How success, hard work and luck are related
If success were always the result of great effort, that would seem to be ethically satisfying. Sadly, this is not the case. Most of us know people who work extremely hard without achieving success and sometimes even end up facing disaster. Sometimes, of course, it was a lack of judgement on their part, or a lack of business acumen, but sometimes their lack of success does seem to be a result of circumstances beyond their control.
On the other hand, we all also know people who seem to have the Midas touch. They seem to do very little, but they still achieve success.
We might not care to admit it, but there does seem to be some unpredictable force at work when it comes to making a success. Some people call it luck. Some call it chance. Others call it fate. Others again call it being in the right or wrong place at the right or wrong time.
Take two people who opened an estate agency in similar towns, A and B, at the same time. Both had a thorough knowledge of the business, having worked in it for some time, and both had a sound business sense and sufficient capital. Both were prepared to work extremely hard and the possibilities of success in the property market in both towns were about the same. Both towns enjoyed a stable, reasonably thriving economy.
Five years later, the estate agent in town A is the owner of a successful, thriving business and has opened other branches. On the other hand, the estate agent in town B has had to sell his business and, indeed, has declared himself a bankrupt.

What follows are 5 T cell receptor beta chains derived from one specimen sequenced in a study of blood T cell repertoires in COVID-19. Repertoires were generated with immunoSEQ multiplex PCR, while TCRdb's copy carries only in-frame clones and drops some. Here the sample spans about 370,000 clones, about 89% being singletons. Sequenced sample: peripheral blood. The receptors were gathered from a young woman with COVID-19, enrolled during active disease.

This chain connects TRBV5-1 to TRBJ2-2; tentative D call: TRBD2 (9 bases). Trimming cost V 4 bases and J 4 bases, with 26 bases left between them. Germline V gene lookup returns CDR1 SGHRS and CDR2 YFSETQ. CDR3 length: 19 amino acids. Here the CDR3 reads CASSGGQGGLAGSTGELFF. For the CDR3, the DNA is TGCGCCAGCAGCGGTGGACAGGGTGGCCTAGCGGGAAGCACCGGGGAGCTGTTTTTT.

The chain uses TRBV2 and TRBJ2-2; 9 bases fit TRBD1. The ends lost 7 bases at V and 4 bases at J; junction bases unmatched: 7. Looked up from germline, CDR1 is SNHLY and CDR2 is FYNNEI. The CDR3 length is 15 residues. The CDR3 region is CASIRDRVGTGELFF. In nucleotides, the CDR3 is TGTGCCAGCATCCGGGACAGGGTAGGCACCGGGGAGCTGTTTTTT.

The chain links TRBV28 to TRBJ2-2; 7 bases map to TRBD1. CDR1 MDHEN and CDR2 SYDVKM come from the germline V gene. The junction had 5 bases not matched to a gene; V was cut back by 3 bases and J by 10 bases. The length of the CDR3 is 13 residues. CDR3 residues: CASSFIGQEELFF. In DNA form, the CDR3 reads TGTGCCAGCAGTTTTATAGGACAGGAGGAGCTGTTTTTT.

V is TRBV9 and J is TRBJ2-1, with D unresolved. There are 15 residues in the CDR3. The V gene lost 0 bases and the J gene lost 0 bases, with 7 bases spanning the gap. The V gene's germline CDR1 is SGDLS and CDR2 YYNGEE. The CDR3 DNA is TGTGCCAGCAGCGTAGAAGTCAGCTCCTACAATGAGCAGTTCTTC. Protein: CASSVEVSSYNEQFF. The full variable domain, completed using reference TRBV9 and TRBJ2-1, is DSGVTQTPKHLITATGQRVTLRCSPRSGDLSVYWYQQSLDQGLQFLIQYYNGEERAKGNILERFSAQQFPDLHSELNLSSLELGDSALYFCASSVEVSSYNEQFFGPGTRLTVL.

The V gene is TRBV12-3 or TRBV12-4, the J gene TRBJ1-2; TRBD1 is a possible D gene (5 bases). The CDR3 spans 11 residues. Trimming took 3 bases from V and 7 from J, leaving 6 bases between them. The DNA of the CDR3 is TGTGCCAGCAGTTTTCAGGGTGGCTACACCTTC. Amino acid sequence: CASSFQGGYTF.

Both estate agents had worked very hard and had appointed very hardworking employees. The economy of the country as a whole had remained stable throughout this period. So why the difference in fortunes?
In town A, a large business park had opened on the edge of the town, although this was not in the offing when the estate agent started his business. Most of the units in the park were soon occupied and became thriving businesses, providing a considerable number of new job opportunities. People moved into the area to fill these jobs and needed to find accommodation. The estate agent cashed in on their search for property and is now wealthy.
It is quite a different story in town B. When the estate agent opened his business, there was a part of the town whose nickname was Silicon Glen because it housed several thriving computer factories. These provided a good livelihood for many of the town’s residents and many of them saved and bought larger houses. New workers also moved into the area, requiring property. This was good news for the estate agent.
The computer market, generally, was doing very well, and success for the town and the estate agent looked set to continue. However, gradually over the years, the smaller computer factories were bought up by a large multinational, a result of their very success. Without warning, this company decided to relocate its factories to a country where manufacturing costs were lower. The computer market was still booming, but not in town B. Instead, there were unemployment, poverty and a depressed property market. It meant ruin for the estate agent.
Neither estate agent could have anticipated the changes in fortunes of the towns where they set up their businesses. Both worked very hard. One succeeded; the other failed. There was a force beyond their control at work. Let’s call it luck.